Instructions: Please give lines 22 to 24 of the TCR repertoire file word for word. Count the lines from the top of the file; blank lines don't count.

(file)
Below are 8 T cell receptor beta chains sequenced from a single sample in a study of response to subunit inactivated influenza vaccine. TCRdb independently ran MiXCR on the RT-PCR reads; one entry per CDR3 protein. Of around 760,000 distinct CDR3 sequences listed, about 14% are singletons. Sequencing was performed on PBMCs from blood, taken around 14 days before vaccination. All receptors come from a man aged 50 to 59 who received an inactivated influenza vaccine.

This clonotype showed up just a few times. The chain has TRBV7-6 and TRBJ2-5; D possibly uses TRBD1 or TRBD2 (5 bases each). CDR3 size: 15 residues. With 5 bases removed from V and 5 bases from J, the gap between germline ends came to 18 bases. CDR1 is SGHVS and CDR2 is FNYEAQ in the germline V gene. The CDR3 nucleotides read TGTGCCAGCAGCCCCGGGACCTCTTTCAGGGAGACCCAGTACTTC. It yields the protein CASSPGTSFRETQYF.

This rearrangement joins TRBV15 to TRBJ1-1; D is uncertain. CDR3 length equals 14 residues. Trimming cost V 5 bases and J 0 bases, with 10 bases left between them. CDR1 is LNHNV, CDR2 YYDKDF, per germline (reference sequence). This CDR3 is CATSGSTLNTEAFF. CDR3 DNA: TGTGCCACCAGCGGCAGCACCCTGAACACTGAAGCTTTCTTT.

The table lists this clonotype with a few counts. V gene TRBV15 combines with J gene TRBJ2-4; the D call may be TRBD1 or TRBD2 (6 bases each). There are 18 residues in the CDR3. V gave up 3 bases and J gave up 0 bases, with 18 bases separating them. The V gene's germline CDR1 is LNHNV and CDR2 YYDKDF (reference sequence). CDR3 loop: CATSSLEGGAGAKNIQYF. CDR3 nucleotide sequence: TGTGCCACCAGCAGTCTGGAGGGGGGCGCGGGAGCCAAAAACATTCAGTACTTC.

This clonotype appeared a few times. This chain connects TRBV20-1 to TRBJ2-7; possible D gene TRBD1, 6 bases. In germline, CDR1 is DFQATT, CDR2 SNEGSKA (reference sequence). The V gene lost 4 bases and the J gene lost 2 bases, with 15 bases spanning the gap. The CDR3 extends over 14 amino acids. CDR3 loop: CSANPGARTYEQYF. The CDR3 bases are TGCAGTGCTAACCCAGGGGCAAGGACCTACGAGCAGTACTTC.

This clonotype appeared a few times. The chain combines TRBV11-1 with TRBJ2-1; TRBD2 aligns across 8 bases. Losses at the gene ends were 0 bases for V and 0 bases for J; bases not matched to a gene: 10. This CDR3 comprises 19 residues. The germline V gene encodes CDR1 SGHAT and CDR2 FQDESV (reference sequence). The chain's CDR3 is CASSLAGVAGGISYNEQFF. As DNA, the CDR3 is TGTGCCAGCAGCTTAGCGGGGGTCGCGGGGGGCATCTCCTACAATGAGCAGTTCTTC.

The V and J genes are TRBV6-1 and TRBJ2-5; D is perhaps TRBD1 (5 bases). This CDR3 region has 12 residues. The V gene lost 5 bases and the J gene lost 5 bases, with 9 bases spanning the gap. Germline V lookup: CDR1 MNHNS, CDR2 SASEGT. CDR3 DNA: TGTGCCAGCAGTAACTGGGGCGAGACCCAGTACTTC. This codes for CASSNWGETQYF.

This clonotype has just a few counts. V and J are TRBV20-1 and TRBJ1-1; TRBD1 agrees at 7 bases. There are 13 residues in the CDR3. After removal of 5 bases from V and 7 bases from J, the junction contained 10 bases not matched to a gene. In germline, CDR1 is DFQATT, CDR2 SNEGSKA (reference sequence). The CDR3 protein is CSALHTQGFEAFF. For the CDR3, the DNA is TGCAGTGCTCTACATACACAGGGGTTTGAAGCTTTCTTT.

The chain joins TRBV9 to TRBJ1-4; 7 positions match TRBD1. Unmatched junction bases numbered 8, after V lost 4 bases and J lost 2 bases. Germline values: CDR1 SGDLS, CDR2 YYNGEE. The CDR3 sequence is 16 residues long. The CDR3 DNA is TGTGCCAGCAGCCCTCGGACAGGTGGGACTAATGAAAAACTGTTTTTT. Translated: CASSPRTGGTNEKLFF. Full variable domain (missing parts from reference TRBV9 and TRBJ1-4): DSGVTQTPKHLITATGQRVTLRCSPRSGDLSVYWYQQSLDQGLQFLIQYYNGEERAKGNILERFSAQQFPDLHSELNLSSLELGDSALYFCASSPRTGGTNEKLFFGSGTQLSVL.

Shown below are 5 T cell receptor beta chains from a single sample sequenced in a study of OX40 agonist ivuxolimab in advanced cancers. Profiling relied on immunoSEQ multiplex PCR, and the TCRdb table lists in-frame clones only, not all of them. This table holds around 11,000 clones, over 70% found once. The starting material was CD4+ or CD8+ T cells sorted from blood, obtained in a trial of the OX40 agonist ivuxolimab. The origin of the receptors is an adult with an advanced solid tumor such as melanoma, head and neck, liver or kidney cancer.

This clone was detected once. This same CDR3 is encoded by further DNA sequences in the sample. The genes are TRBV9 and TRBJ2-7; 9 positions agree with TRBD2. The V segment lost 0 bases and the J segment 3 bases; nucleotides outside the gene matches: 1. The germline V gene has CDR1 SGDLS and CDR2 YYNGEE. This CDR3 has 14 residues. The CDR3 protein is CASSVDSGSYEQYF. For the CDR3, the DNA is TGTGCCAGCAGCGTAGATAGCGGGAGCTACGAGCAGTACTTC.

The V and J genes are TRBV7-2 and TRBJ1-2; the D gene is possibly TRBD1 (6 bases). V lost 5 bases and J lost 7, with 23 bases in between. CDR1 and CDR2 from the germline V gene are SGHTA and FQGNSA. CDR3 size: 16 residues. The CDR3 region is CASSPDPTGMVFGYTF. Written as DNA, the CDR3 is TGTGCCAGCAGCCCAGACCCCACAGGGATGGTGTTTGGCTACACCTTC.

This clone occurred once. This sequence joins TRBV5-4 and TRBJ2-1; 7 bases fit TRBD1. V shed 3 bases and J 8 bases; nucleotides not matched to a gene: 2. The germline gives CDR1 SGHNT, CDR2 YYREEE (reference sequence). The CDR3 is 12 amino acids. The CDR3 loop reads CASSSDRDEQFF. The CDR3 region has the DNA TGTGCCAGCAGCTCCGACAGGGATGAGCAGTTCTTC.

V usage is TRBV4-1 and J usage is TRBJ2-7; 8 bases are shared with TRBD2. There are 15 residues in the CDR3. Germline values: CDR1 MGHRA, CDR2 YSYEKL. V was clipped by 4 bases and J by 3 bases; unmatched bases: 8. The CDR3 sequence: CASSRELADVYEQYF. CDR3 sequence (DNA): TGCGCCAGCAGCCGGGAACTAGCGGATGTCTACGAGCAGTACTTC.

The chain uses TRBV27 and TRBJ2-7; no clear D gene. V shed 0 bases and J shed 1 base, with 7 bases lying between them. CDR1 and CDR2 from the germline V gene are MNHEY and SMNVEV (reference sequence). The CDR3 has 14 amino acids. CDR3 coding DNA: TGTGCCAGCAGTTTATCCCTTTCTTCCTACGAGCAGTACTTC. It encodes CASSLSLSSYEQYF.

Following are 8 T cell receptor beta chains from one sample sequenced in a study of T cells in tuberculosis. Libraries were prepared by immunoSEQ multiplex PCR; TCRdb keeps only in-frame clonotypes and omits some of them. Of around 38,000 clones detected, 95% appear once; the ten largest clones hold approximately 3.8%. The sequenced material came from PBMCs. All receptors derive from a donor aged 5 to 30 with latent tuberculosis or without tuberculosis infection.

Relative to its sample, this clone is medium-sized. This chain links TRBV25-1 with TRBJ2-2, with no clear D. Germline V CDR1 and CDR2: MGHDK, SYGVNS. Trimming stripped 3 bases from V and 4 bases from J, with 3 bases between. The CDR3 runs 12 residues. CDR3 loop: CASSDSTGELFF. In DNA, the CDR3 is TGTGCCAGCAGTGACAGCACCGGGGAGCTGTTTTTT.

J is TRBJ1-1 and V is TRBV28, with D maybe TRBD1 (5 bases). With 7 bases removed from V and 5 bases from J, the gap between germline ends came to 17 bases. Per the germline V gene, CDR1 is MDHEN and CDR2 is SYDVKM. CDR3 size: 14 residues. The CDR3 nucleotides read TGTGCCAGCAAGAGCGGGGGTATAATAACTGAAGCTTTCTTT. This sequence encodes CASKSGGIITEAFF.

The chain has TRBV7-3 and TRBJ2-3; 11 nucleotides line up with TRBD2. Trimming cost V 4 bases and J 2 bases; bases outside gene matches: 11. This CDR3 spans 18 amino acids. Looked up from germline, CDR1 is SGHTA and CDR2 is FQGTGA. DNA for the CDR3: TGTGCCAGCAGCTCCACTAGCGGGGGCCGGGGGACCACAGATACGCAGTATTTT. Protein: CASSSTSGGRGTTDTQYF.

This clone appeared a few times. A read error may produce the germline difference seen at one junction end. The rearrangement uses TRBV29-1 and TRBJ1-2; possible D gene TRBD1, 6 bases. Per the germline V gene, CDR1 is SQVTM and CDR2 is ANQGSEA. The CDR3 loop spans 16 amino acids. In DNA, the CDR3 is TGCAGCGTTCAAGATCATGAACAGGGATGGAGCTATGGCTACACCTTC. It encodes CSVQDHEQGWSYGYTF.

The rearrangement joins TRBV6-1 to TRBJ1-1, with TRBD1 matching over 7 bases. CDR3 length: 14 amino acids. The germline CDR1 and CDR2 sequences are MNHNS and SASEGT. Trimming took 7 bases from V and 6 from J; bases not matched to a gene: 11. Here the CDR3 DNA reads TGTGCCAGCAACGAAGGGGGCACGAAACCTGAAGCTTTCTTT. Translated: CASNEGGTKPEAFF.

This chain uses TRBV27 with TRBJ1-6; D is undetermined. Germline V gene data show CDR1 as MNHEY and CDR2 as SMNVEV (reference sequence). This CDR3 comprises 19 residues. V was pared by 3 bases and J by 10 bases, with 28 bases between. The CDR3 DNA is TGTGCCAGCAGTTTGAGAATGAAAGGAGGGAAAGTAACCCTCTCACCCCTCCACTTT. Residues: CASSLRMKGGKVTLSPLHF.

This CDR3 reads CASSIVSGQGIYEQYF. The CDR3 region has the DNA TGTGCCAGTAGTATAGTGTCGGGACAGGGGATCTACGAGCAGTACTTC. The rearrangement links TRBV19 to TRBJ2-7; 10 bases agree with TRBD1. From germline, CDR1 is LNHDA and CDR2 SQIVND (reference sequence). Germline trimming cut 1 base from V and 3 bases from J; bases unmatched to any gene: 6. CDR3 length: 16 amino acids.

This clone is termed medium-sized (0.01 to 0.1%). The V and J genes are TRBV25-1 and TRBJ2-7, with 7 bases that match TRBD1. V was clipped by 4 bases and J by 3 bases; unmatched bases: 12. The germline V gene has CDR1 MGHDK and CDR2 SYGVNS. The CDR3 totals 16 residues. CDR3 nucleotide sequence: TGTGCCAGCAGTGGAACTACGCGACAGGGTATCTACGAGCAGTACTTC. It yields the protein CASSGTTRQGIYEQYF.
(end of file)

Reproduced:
This chain uses TRBV27 with TRBJ1-6; D is undetermined. Germline V gene data show CDR1 as MNHEY and CDR2 as SMNVEV (reference sequence). This CDR3 comprises 19 residues. V was pared by 3 bases and J by 10 bases, with 28 bases between. The CDR3 DNA is TGTGCCAGCAGTTTGAGAATGAAAGGAGGGAAAGTAACCCTCTCACCCCTCCACTTT. Residues: CASSLRMKGGKVTLSPLHF.

This CDR3 reads CASSIVSGQGIYEQYF. The CDR3 region has the DNA TGTGCCAGTAGTATAGTGTCGGGACAGGGGATCTACGAGCAGTACTTC. The rearrangement links TRBV19 to TRBJ2-7; 10 bases agree with TRBD1. From germline, CDR1 is LNHDA and CDR2 SQIVND (reference sequence). Germline trimming cut 1 base from V and 3 bases from J; bases unmatched to any gene: 6. CDR3 length: 16 amino acids.

This clone is termed medium-sized (0.01 to 0.1%). The V and J genes are TRBV25-1 and TRBJ2-7, with 7 bases that match TRBD1. V was clipped by 4 bases and J by 3 bases; unmatched bases: 12. The germline V gene has CDR1 MGHDK and CDR2 SYGVNS. The CDR3 totals 16 residues. CDR3 nucleotide sequence: TGTGCCAGCAGTGGAACTACGCGACAGGGTATCTACGAGCAGTACTTC. It yields the protein CASSGTTRQGIYEQYF.